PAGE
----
Hyperammonaemia in Neonates and Young Children: Potential Metabolic Causes, Diagnostic Approaches and Clinical Consequences
S. Giva, J. Finnegan, P. Ihidero, G. Maguire, B. Power, I. Knerr, A. Monavari
National Centre for Inherited Metabolic Disorders, Temple Street Children’s University Hospital, Dublin 1, Ireland
Hyperammonaemia is a metabolic disturbance characterized by accumulation of ammonia in the blood. Entry of ammonia into the brain via the blood-brain barrier leads to hyperammonaemic encephalopathy. The causes of hyperammonaemia in paediatric patients vary. We present 3 cases of hyperammonaemia in critically ill children in whom an inborn metabolic disorder was identified and provide insights into the phenotypes, diagnostic approaches and management. In children with acute overwhelming illness and progressive neurological deterioration plasma ammonia measurement should be included in the urgent diagnostic work-up. We here raise the awareness that hyperammonaemia is a metabolic emergency requiring prompt recognition and treatment to avoid subsequent complications.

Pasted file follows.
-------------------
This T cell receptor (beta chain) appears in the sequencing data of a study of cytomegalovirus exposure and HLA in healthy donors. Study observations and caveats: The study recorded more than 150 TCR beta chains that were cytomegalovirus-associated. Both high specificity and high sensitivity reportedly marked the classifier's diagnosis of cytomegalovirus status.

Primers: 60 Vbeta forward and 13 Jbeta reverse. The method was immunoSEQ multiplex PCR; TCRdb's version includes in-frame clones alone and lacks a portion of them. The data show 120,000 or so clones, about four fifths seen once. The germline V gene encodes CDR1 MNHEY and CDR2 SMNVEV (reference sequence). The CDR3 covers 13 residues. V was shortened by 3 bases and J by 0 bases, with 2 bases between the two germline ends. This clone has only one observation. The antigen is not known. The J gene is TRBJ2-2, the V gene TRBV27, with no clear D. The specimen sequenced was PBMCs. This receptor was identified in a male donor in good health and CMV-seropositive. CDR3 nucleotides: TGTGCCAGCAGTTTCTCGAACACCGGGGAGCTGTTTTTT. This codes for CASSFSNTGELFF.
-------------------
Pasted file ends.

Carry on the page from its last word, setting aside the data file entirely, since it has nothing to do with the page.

Hyperammonaemia is a pathological accumulation of ammonia in the blood. Under physiological circumstances, low concentrations of ammonia are detectable. Normal ranges of ammonia in a neonate are less than 100µmol/L and in a child less than 50 µmol/L 1. Ammonia is neurotoxic and is therefore rapidly detoxified, mainly by the formation of non-toxic urea via the urea cycle and also by glutamine synthesis 2.
Hyperammonaemia can be primary or secondary. Primary causes involve inborn metabolic disorders affecting the urea cycle. Secondary hyperammonaemia can be caused by toxic metabolites or drugs interfering with the function of the urea cycle or liver disease 3. Hyperammonaemia has potentially life-threatening complications; symptoms are essentially neurological in nature. The mechanisms through which ammonia leads to brain damage are complex. The presentation of hyperammonaemia may vary with age as some effects are specific to the developing brain 4.